's proposition eight. let's start with doma. it's the federal law that defines marriage as a union between and a man and a woman. it keeps gays from get iting th same rights. president clinton signed doma into law in 1996. he now says it should be struck down. avery freedman from cleveland, good to e see you. >> hi, fredricka. >> and richard herman, good to see you as well. avery, you first on this. two cases before the supreme court. let's begin with doma. how much is at stake here? >> i think this is one of the great cases that the the supreme court will hear this term. that and prop eight. but doma which was compromised legislation and signed by bill clinton back in 1996 has always been questionable in terms of constitutionality. and two federal appeals courts have held that that law that restricts personnel rights that is by the federal government violates the constitution. it violates the equal protection law. in terms of the significance of it, it's really march madness. this is so important and so exciting because you have the solicitor general arguing against the constitutionality
it the law of the land you can't discriminate in the area of marriage. >> u.s. solicitor general will have a final 10 minutes or och sigs. he represents the president and will likely be asked about mr. obama's shift to support same-sex marriage. a key justice to watch will be justice anthony ken neddy. he has been a strong degrernd of gay rights and a champion of state ri.s he could be the swing vote. the court could dismiss the case for want of standing which would allow same-sex marriages in california. the court could rule prop 8 is unconstitutional, it could threaten similar bans in other states or could leave prop 8 in place ruling states have the right to decide for themselves. the 9th circuits decision states voters didn't have the right to take away the freedom california supreme court already granted. coming up at 6:00 state attorney general will weigh in along with one of the berkeley women who is one of the plaintiffs in this case. a quick correction. i said prop 8 vote was 2004. it was 2008. on california voters ban same-sex marriage in the state. reporting from the newsroom ab
a scandal. in the next administration, angelico van buren is the hostess for her father-in-law, martin van buren, who is a wood door. -- widower. tonight, on c-span. >> last week the senate veterans affairs committee held a hearing on veterans mental health care and the need for assuring timely access to care. the hearing heard testimony from two panels, including mental health specialists and military veterans advocates. according to the veterans affairs committee chair, veterans are committing suicide at a rate of more than 8003 year and he urged the affairs department to increase the hiring rate for mental health clinicians. [gavel] of thethis hearing saturn -- senate veterans' affairs committee is beginning. i want to start by thanking our wonderful panelists for their years of experience in the important areas they are discussing with us today. i want to thank the va for being here as well. know, it isk we all 10 years with the united states went to war in iraq, went to war in afghanistan before that. what we have learned in a variety of ways is that the cost of those wars has been ve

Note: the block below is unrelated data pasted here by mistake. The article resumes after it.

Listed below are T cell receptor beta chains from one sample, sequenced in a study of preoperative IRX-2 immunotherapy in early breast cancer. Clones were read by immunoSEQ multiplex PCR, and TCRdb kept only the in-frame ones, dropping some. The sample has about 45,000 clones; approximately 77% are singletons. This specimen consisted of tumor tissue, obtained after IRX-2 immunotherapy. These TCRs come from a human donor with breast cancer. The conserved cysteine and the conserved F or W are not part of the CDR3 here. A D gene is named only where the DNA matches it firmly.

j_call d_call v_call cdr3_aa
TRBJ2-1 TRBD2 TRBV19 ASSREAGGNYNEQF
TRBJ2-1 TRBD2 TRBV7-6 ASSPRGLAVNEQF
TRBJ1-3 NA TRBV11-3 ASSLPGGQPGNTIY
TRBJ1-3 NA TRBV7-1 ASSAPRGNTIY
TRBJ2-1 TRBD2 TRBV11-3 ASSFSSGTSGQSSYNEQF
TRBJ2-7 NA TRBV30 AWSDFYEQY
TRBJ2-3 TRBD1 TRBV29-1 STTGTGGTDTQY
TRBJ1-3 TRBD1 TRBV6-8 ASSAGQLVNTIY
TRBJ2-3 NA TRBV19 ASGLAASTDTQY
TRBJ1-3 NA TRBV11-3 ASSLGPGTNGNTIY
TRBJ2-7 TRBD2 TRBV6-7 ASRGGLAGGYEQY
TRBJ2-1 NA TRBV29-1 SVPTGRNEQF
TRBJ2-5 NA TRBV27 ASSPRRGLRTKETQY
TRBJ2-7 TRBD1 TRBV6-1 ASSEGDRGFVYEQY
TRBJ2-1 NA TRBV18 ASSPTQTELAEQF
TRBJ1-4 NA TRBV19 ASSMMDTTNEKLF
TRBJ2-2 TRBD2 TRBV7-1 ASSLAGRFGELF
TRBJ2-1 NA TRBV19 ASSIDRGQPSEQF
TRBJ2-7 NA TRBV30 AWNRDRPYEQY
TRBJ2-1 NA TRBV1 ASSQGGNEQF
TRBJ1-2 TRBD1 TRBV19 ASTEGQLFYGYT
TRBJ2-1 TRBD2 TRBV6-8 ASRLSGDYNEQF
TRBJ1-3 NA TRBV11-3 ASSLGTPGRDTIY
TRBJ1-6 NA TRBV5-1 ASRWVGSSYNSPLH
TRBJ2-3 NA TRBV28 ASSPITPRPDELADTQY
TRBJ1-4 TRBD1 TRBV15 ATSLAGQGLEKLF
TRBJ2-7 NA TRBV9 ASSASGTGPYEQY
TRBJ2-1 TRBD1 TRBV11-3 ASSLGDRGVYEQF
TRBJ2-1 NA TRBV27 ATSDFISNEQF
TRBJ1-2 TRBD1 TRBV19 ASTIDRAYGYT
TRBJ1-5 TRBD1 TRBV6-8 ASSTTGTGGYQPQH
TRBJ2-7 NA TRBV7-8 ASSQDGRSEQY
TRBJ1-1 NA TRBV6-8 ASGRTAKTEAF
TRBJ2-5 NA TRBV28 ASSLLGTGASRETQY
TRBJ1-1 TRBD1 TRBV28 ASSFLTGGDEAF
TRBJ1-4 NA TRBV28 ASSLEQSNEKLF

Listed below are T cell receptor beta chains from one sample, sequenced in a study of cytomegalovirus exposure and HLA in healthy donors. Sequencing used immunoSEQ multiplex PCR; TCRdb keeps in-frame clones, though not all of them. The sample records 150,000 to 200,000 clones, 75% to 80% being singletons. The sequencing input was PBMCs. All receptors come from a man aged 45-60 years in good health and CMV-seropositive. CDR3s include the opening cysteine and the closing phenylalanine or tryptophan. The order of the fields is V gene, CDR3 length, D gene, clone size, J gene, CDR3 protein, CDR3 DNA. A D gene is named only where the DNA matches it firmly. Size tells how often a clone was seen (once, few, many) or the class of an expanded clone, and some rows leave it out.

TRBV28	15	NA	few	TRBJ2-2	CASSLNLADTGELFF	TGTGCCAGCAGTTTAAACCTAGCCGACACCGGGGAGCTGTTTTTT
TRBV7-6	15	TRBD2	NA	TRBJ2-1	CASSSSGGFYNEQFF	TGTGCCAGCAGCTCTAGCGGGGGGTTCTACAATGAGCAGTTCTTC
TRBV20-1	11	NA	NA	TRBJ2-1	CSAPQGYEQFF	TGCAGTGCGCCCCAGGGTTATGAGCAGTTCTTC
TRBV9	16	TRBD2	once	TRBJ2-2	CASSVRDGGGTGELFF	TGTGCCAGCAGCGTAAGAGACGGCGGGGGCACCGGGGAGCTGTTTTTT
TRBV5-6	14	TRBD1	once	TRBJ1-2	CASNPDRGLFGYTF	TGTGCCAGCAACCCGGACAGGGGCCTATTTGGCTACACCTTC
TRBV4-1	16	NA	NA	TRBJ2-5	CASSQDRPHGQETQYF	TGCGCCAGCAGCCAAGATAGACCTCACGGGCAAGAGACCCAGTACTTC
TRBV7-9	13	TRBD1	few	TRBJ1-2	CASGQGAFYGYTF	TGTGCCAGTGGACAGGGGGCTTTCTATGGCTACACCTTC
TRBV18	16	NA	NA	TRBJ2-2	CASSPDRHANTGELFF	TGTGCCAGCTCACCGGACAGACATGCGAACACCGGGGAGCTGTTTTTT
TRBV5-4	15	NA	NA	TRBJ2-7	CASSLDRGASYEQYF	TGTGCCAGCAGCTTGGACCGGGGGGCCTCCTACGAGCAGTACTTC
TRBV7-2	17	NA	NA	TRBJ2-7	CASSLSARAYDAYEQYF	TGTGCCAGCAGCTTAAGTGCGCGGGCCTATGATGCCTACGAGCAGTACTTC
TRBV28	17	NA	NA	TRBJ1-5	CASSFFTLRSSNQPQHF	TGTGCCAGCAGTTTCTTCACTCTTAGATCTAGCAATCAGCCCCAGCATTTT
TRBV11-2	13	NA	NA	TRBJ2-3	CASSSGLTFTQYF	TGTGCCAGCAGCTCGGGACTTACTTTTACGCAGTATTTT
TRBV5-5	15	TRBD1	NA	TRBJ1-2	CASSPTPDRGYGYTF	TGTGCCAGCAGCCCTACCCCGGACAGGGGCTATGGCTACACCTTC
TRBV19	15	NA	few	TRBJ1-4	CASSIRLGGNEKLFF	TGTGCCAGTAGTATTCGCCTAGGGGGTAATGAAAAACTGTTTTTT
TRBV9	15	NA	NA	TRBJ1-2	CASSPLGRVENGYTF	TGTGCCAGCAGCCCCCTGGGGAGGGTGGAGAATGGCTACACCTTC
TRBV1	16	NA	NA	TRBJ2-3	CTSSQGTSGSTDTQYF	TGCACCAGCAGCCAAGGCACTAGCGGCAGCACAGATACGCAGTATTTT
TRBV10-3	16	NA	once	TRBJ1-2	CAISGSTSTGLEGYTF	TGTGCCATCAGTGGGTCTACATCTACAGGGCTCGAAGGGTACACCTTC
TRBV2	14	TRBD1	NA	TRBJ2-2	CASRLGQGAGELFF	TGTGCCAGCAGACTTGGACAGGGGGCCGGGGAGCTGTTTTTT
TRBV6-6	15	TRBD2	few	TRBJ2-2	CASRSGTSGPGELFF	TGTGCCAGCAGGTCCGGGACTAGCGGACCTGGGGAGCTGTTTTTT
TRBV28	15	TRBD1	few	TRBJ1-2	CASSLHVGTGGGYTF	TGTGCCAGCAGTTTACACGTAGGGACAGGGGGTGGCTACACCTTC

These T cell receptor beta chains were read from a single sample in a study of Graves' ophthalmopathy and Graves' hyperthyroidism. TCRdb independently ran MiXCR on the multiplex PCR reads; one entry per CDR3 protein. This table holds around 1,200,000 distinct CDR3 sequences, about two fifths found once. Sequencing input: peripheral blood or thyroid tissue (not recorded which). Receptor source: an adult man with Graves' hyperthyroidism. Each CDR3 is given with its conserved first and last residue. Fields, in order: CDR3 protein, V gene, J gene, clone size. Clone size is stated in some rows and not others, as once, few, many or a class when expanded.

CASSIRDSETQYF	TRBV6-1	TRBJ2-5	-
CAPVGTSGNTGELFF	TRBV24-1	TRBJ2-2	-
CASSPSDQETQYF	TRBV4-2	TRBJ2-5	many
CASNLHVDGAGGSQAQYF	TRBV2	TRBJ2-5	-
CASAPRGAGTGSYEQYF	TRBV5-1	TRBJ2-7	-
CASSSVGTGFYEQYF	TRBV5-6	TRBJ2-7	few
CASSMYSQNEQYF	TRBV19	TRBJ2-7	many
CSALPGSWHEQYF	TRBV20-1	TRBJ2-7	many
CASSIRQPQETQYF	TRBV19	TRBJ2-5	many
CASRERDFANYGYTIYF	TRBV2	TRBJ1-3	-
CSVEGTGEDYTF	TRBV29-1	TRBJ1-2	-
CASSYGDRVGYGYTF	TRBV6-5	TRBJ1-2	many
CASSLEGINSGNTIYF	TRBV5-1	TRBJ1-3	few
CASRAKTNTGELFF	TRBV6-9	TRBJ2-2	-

? if you guys get over the racism, it is the law. get over it. the people who killed the people interact, it is the law. -- in iraq. host: what is the affordable care act have to do with racism ? caller: it has a lot to do with racism, taking her -- taking care of people -- we should cut the healthcare for the congress. see how they like it. we will move onto clay in biloxi, mississippi. caller: good morning. disabilityd and on after working 14 years, the five years of court reporting. we had a bombardment of advertisements for simple move -- healthcare for medicare. we find it replaces the medicare policy we currently have. after the deadline passed for the supplements, humana stopped advertising in mississippi. you can't get in touch with humana. the bureaucracy is just going to increase and as leaving the poor tople at a disadvantage correct and try to make reasonable choices for their healthcare. thank you for taking my call. host: a statement put out yesterday by the office of house democratic -- released following the statement today in recognition of the third anniversary of the a
Search Results 0 to 49 of about 543 (some duplicates have been removed)